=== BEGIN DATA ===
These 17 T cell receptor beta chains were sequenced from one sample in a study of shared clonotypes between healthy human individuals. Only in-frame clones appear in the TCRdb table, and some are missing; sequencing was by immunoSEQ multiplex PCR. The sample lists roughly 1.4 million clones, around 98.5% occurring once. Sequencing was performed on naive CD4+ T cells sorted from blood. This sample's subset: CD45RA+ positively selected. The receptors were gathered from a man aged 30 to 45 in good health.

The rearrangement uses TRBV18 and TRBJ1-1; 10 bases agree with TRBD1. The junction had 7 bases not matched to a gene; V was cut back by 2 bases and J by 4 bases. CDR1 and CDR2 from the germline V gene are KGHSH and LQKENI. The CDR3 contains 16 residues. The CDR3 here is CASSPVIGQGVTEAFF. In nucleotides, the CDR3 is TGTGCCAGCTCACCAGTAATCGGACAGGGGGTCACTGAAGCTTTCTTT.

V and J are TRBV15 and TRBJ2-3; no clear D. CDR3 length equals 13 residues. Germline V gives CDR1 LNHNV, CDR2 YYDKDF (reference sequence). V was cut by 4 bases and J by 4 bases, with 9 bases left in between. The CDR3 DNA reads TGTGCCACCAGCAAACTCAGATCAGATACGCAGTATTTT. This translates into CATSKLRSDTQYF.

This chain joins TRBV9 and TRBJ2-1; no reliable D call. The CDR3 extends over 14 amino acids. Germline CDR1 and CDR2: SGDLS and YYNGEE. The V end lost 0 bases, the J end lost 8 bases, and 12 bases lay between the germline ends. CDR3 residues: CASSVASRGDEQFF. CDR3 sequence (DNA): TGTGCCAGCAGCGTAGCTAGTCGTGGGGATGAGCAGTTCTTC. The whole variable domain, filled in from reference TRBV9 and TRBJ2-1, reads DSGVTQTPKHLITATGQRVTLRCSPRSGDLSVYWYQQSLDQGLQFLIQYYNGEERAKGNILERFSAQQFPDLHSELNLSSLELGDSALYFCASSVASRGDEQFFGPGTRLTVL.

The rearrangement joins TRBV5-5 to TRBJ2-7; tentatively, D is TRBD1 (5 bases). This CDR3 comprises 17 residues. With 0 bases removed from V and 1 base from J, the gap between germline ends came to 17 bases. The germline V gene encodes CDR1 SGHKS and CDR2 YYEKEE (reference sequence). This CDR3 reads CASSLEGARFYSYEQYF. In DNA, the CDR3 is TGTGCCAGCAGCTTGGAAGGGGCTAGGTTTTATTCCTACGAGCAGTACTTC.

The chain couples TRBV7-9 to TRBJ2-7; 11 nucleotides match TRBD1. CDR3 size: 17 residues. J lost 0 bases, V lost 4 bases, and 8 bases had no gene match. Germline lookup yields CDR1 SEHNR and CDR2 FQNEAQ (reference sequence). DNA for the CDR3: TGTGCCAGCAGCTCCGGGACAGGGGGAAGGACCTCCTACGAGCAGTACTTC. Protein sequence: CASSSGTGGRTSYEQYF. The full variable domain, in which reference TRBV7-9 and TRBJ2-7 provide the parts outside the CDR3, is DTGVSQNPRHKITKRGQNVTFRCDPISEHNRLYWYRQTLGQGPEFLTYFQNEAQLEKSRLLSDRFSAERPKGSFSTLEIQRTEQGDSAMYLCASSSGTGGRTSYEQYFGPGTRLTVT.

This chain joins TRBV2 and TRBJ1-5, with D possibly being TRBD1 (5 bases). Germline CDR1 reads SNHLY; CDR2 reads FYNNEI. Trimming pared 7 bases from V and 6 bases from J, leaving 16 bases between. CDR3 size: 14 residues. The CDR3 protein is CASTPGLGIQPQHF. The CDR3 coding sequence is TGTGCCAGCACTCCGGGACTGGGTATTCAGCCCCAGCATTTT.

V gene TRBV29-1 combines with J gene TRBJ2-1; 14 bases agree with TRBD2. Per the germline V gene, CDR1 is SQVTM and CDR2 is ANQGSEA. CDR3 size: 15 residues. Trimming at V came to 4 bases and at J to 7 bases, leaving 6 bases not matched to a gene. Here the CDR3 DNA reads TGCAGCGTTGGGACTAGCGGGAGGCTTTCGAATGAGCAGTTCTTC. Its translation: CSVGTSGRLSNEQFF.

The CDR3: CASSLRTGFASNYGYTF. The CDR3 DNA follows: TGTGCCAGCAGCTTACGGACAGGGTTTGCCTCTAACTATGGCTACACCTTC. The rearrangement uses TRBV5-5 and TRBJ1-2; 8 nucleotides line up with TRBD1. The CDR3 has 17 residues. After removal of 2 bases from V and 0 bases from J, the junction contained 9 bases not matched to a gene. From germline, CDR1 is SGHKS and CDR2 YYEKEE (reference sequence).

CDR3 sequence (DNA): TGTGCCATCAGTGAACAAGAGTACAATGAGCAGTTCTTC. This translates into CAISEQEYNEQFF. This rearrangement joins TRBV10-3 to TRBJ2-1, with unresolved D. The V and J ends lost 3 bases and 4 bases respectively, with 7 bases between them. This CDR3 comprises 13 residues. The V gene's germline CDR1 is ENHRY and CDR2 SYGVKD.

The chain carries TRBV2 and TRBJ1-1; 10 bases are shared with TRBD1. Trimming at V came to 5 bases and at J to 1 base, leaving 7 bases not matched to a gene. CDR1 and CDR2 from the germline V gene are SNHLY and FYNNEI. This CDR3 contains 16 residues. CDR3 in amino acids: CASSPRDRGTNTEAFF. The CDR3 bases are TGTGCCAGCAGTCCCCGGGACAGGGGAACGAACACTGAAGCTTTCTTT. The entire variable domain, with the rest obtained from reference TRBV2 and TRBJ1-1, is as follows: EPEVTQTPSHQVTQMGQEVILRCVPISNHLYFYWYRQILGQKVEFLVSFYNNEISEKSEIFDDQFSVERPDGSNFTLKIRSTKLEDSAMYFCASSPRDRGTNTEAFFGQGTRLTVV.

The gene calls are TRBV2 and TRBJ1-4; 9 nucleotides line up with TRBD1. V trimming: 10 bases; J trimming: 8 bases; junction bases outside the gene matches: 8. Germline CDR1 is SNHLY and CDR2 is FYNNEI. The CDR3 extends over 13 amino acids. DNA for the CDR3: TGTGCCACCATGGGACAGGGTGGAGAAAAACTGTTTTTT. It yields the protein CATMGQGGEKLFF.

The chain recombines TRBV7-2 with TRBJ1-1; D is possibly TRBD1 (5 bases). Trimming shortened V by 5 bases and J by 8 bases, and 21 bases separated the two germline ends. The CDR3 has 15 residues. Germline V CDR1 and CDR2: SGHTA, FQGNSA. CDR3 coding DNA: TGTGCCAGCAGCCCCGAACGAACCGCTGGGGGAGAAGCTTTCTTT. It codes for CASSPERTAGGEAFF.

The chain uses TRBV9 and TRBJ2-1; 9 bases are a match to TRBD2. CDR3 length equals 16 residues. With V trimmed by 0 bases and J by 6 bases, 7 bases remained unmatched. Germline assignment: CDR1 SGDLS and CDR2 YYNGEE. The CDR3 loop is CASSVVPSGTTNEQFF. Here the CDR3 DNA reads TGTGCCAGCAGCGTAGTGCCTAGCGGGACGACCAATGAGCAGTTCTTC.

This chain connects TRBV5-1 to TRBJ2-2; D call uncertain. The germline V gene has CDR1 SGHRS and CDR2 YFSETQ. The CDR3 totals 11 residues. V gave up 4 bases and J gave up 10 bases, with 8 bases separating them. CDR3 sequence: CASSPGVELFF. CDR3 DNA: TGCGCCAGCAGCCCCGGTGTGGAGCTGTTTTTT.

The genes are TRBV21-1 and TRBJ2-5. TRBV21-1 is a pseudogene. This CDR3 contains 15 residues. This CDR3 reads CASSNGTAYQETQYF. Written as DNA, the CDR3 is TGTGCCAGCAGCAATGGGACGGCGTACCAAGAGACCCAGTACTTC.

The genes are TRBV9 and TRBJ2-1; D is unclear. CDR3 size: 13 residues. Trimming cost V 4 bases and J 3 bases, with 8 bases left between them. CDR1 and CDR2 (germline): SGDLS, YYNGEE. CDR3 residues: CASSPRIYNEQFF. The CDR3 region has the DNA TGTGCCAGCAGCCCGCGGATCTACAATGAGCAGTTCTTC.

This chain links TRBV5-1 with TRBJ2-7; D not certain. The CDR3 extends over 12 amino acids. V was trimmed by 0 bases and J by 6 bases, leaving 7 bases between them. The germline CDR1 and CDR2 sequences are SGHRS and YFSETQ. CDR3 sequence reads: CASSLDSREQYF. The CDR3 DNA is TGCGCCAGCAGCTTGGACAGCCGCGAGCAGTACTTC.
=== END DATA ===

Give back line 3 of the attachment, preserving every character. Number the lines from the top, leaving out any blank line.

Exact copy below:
V and J are TRBV15 and TRBJ2-3; no clear D. CDR3 length equals 13 residues. Germline V gives CDR1 LNHNV, CDR2 YYDKDF (reference sequence). V was cut by 4 bases and J by 4 bases, with 9 bases left in between. The CDR3 DNA reads TGTGCCACCAGCAAACTCAGATCAGATACGCAGTATTTT. This translates into CATSKLRSDTQYF.